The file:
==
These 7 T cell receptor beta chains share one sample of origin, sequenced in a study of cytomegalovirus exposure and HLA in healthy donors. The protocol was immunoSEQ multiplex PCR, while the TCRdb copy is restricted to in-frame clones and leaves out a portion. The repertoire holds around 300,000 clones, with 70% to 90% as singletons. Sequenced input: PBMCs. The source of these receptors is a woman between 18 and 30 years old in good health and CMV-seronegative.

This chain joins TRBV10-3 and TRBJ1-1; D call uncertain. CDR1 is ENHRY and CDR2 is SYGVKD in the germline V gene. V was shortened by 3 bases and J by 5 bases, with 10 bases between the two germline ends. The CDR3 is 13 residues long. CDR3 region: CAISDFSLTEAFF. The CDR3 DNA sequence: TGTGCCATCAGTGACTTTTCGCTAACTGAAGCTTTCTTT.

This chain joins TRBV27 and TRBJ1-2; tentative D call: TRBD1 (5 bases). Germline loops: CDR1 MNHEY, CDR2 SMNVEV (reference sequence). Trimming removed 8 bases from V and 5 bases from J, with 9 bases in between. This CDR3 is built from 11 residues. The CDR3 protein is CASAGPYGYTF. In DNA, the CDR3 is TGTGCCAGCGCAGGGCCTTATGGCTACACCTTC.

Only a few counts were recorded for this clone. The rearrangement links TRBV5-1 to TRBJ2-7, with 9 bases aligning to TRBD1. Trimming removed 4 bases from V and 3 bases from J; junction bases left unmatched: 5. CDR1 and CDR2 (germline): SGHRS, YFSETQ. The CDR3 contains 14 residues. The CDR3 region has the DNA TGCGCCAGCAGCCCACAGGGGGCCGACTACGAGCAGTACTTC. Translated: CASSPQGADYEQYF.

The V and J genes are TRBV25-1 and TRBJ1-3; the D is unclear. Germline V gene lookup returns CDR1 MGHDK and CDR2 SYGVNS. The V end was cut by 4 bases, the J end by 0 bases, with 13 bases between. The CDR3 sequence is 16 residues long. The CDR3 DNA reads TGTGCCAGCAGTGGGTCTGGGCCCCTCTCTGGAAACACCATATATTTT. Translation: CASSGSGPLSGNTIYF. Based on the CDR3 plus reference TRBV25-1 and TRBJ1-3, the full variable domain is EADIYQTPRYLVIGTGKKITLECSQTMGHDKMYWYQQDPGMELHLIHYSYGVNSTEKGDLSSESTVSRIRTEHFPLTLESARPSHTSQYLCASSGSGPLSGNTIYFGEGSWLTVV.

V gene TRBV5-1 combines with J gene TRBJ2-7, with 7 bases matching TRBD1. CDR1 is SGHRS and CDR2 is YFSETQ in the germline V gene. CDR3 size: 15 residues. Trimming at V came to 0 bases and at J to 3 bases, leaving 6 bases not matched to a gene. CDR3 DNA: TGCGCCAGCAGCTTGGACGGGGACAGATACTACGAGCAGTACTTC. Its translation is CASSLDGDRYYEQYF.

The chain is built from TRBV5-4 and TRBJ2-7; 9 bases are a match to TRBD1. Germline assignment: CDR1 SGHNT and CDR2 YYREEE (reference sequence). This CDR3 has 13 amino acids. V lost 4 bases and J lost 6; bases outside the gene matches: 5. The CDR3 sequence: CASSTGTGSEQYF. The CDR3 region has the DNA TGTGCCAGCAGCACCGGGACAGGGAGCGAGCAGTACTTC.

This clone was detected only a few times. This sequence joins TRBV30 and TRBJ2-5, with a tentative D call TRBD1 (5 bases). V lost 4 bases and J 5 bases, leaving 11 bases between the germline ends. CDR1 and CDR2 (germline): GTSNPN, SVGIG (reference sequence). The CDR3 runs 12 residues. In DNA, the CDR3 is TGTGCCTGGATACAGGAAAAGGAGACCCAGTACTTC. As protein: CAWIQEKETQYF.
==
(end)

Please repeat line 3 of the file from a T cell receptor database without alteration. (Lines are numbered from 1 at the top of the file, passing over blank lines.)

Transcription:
This chain joins TRBV27 and TRBJ1-2; tentative D call: TRBD1 (5 bases). Germline loops: CDR1 MNHEY, CDR2 SMNVEV (reference sequence). Trimming removed 8 bases from V and 5 bases from J, with 9 bases in between. This CDR3 is built from 11 residues. The CDR3 protein is CASAGPYGYTF. In DNA, the CDR3 is TGTGCCAGCGCAGGGCCTTATGGCTACACCTTC.